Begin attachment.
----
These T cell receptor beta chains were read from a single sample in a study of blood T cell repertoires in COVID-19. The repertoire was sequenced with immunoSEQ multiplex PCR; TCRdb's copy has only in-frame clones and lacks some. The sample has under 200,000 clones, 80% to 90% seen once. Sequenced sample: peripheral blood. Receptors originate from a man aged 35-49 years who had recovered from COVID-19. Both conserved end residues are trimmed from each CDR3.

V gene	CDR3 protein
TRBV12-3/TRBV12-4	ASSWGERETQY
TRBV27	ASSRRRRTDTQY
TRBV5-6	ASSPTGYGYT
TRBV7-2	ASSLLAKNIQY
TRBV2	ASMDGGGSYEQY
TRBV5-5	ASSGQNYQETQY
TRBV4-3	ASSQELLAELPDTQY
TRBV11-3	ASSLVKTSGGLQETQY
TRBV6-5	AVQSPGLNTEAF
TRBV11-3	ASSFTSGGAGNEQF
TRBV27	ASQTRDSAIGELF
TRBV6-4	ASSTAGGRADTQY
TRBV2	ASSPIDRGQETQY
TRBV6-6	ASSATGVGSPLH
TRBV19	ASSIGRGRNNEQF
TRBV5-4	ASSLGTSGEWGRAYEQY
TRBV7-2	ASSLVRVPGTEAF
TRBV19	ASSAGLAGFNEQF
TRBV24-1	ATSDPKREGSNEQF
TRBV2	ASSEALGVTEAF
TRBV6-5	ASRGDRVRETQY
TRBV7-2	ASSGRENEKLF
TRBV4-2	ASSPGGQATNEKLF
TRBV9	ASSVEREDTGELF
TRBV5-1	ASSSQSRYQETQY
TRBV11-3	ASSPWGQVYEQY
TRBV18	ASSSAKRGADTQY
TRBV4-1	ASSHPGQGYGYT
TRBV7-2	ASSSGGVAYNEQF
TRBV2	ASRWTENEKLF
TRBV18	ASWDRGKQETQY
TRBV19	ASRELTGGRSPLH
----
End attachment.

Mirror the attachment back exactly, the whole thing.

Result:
These T cell receptor beta chains were read from a single sample in a study of blood T cell repertoires in COVID-19. The repertoire was sequenced with immunoSEQ multiplex PCR; TCRdb's copy has only in-frame clones and lacks some. The sample has under 200,000 clones, 80% to 90% seen once. Sequenced sample: peripheral blood. Receptors originate from a man aged 35-49 years who had recovered from COVID-19. Both conserved end residues are trimmed from each CDR3.

V gene	CDR3 protein
TRBV12-3/TRBV12-4	ASSWGERETQY
TRBV27	ASSRRRRTDTQY
TRBV5-6	ASSPTGYGYT
TRBV7-2	ASSLLAKNIQY
TRBV2	ASMDGGGSYEQY
TRBV5-5	ASSGQNYQETQY
TRBV4-3	ASSQELLAELPDTQY
TRBV11-3	ASSLVKTSGGLQETQY
TRBV6-5	AVQSPGLNTEAF
TRBV11-3	ASSFTSGGAGNEQF
TRBV27	ASQTRDSAIGELF
TRBV6-4	ASSTAGGRADTQY
TRBV2	ASSPIDRGQETQY
TRBV6-6	ASSATGVGSPLH
TRBV19	ASSIGRGRNNEQF
TRBV5-4	ASSLGTSGEWGRAYEQY
TRBV7-2	ASSLVRVPGTEAF
TRBV19	ASSAGLAGFNEQF
TRBV24-1	ATSDPKREGSNEQF
TRBV2	ASSEALGVTEAF
TRBV6-5	ASRGDRVRETQY
TRBV7-2	ASSGRENEKLF
TRBV4-2	ASSPGGQATNEKLF
TRBV9	ASSVEREDTGELF
TRBV5-1	ASSSQSRYQETQY
TRBV11-3	ASSPWGQVYEQY
TRBV18	ASSSAKRGADTQY
TRBV4-1	ASSHPGQGYGYT
TRBV7-2	ASSSGGVAYNEQF
TRBV2	ASRWTENEKLF
TRBV18	ASWDRGKQETQY
TRBV19	ASRELTGGRSPLH